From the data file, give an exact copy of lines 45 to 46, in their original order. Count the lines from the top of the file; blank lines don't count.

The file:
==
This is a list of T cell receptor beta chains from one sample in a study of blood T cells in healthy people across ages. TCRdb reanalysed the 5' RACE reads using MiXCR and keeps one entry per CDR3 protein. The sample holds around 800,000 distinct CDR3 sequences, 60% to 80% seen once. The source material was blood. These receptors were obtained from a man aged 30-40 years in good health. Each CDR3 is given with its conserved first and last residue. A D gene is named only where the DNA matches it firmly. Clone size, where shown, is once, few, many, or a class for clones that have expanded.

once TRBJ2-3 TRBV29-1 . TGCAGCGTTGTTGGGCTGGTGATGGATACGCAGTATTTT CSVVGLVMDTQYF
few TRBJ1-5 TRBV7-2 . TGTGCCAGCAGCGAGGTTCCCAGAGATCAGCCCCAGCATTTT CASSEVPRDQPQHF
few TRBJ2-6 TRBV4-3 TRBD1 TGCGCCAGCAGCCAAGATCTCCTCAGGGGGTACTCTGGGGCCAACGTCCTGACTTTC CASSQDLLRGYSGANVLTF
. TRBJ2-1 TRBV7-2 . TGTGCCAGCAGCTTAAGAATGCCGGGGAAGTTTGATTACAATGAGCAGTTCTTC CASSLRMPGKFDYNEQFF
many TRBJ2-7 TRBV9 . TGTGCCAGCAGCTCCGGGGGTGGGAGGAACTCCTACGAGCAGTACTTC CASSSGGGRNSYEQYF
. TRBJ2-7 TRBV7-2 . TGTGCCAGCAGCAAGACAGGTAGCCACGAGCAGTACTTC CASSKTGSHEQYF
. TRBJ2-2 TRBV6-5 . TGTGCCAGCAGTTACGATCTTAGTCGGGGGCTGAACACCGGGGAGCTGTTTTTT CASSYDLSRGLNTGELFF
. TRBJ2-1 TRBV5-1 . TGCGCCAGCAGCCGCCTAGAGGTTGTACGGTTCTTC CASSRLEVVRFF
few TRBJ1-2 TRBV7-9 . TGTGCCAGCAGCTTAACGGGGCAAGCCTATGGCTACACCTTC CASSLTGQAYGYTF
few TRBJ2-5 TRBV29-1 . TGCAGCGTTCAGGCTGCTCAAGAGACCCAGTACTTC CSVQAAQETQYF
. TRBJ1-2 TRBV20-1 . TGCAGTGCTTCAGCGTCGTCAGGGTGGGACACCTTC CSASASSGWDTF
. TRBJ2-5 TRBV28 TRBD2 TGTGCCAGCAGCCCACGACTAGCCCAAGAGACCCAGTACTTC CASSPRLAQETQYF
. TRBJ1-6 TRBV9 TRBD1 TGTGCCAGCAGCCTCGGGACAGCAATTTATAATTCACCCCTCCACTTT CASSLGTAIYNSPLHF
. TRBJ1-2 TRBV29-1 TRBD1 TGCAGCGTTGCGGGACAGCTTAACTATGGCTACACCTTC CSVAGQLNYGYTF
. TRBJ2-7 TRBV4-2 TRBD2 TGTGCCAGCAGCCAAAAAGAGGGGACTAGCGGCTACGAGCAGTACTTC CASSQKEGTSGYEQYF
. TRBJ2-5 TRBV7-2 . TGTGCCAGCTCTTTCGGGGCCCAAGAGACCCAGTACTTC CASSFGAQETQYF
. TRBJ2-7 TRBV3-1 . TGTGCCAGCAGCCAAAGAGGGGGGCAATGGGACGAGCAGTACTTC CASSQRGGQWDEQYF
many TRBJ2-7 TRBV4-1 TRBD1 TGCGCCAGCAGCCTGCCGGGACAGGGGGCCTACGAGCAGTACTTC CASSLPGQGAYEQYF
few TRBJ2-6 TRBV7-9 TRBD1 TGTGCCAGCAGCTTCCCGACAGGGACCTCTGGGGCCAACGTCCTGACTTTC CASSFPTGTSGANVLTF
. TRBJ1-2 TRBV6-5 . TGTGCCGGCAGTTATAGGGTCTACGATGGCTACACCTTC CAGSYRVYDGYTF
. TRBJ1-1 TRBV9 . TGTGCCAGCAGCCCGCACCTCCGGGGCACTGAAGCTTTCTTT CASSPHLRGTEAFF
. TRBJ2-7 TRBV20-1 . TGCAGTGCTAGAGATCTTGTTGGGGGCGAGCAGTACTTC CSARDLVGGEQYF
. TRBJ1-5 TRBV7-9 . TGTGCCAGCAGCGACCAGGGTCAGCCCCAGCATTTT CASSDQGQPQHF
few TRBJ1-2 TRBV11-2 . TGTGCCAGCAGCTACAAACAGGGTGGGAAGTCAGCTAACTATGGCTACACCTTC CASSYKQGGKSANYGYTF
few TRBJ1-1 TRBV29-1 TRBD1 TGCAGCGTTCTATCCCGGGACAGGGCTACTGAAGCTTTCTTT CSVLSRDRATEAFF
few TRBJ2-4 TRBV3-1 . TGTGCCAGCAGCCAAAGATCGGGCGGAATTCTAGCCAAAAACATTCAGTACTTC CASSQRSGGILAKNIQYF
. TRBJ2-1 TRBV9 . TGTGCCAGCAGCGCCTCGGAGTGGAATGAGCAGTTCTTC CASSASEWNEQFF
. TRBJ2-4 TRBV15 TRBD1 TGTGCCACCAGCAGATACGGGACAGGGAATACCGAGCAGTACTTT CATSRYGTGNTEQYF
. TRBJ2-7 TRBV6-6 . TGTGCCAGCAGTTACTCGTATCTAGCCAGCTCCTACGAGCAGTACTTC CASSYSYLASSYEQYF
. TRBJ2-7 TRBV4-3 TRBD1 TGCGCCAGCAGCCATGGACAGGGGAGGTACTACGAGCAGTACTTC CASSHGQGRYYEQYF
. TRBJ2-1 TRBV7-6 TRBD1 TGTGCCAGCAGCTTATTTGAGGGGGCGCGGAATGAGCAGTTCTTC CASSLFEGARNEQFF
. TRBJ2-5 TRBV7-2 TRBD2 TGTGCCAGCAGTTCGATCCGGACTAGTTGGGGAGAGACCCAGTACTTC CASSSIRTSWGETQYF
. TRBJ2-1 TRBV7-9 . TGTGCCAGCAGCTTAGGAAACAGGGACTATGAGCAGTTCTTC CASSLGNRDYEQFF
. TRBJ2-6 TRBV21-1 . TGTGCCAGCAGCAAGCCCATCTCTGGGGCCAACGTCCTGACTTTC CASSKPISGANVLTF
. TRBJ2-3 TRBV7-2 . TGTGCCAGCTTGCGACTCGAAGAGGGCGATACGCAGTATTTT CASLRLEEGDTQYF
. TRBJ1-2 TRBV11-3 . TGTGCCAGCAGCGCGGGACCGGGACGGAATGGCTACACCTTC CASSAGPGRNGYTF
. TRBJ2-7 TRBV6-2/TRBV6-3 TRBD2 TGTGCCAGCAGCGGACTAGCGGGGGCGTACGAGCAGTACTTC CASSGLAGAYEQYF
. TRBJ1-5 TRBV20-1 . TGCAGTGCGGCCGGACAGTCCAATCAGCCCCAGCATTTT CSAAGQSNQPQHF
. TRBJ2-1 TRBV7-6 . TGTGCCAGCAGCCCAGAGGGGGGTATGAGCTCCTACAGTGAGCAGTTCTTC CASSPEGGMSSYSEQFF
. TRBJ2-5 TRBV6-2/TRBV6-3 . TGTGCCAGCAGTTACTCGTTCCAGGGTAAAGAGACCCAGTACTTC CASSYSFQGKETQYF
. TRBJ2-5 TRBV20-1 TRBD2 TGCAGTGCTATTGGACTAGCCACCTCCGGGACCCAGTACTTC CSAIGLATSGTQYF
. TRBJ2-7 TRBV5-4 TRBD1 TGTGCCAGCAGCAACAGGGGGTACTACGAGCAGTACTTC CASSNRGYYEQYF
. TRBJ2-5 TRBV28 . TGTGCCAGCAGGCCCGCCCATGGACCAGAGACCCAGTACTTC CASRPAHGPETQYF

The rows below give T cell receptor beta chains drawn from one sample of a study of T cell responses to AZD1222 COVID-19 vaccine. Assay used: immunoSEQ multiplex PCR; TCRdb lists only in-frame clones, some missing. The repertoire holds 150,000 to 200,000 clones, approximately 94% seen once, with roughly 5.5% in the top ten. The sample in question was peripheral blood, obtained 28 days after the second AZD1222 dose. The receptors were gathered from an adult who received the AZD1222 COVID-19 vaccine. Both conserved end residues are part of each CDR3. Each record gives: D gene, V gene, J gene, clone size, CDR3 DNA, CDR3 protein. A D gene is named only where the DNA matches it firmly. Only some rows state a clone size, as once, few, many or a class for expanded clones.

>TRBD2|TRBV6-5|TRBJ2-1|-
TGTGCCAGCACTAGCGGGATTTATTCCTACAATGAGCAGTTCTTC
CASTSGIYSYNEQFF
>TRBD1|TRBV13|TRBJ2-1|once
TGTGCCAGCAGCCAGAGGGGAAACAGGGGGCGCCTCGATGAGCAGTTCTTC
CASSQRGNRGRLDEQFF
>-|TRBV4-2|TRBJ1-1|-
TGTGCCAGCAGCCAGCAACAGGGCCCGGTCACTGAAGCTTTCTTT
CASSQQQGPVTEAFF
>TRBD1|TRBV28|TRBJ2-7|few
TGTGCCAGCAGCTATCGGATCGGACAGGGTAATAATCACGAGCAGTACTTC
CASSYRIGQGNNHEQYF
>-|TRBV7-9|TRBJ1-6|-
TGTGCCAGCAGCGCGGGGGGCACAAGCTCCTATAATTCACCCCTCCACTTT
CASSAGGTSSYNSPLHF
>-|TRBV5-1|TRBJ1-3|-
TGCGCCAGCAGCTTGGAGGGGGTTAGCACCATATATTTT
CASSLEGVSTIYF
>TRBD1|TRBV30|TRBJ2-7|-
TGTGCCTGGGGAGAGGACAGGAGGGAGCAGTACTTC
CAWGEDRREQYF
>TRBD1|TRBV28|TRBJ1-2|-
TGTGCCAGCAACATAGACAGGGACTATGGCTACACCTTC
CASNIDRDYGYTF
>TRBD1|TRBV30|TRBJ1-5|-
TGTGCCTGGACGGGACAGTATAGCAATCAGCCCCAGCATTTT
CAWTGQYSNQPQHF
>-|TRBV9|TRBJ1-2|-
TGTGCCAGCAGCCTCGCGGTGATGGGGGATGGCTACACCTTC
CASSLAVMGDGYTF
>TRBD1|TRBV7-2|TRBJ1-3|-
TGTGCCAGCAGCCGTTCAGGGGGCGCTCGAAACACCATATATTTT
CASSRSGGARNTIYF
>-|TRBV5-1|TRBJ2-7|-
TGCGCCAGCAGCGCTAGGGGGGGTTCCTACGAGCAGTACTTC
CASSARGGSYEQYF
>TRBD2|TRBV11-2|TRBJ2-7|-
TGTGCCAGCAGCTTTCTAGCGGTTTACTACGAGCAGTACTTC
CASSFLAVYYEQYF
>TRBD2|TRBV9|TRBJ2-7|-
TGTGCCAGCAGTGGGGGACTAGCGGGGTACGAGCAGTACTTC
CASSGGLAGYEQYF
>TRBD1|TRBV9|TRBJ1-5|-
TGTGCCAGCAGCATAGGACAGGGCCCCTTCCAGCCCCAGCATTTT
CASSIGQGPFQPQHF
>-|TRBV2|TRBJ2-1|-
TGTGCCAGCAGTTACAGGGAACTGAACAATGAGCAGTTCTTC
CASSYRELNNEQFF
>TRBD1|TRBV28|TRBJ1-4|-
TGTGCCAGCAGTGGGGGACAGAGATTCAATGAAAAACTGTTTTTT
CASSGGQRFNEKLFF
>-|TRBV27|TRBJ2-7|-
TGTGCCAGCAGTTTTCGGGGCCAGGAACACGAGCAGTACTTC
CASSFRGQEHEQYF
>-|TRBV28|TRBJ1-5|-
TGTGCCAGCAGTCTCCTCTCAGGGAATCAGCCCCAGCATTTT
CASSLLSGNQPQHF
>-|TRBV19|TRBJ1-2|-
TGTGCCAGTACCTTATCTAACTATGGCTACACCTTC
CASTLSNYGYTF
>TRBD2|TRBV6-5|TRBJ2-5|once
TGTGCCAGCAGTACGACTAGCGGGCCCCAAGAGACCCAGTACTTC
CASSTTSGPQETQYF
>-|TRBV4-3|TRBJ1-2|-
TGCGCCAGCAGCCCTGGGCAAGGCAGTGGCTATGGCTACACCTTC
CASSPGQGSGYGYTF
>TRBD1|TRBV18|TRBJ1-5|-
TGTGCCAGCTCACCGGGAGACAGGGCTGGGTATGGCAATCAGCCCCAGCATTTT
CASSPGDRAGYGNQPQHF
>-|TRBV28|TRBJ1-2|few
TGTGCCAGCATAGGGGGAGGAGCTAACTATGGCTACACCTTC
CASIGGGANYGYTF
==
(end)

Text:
The rows below give T cell receptor beta chains drawn from one sample of a study of T cell responses to AZD1222 COVID-19 vaccine. Assay used: immunoSEQ multiplex PCR; TCRdb lists only in-frame clones, some missing. The repertoire holds 150,000 to 200,000 clones, approximately 94% seen once, with roughly 5.5% in the top ten. The sample in question was peripheral blood, obtained 28 days after the second AZD1222 dose. The receptors were gathered from an adult who received the AZD1222 COVID-19 vaccine. Both conserved end residues are part of each CDR3. Each record gives: D gene, V gene, J gene, clone size, CDR3 DNA, CDR3 protein. A D gene is named only where the DNA matches it firmly. Only some rows state a clone size, as once, few, many or a class for expanded clones.

>TRBD2|TRBV6-5|TRBJ2-1|-